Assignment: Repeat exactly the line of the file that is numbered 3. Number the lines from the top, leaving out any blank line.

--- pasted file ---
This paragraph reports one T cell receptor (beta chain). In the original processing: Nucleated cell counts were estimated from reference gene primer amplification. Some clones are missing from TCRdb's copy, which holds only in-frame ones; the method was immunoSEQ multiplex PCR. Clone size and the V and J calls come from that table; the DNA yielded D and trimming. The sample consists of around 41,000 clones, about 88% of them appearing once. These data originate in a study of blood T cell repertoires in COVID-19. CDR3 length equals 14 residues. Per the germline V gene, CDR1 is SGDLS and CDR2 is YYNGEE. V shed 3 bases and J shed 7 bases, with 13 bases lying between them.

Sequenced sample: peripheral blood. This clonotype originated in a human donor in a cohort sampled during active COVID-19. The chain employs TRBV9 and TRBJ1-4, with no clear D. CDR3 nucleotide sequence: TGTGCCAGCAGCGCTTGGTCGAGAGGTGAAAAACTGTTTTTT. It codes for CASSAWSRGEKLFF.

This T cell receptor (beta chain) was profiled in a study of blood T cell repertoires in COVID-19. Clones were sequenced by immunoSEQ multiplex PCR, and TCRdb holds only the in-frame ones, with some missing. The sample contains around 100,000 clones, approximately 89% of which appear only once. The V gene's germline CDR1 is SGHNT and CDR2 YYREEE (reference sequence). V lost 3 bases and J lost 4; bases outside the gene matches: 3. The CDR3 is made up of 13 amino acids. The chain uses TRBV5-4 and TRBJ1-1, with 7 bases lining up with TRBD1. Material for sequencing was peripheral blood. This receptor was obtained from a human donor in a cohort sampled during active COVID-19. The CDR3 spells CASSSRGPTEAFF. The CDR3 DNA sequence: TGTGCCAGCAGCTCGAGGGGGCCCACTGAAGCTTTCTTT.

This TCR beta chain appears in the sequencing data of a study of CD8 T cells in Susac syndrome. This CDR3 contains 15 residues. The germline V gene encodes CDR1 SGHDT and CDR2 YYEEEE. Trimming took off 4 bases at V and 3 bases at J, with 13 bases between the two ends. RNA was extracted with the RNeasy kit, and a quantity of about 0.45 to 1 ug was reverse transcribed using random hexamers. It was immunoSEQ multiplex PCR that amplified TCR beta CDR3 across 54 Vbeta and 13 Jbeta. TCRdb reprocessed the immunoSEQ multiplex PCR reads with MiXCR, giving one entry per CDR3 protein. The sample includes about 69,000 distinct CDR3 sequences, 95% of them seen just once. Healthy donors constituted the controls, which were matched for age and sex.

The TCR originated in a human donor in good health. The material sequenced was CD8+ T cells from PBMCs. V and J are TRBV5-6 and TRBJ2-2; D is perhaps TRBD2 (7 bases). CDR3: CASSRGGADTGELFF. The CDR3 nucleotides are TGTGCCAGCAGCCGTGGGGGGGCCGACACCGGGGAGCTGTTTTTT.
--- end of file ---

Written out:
This T cell receptor (beta chain) was profiled in a study of blood T cell repertoires in COVID-19. Clones were sequenced by immunoSEQ multiplex PCR, and TCRdb holds only the in-frame ones, with some missing. The sample contains around 100,000 clones, approximately 89% of which appear only once. The V gene's germline CDR1 is SGHNT and CDR2 YYREEE (reference sequence). V lost 3 bases and J lost 4; bases outside the gene matches: 3. The CDR3 is made up of 13 amino acids. The chain uses TRBV5-4 and TRBJ1-1, with 7 bases lining up with TRBD1. Material for sequencing was peripheral blood. This receptor was obtained from a human donor in a cohort sampled during active COVID-19. The CDR3 spells CASSSRGPTEAFF. The CDR3 DNA sequence: TGTGCCAGCAGCTCGAGGGGGCCCACTGAAGCTTTCTTT.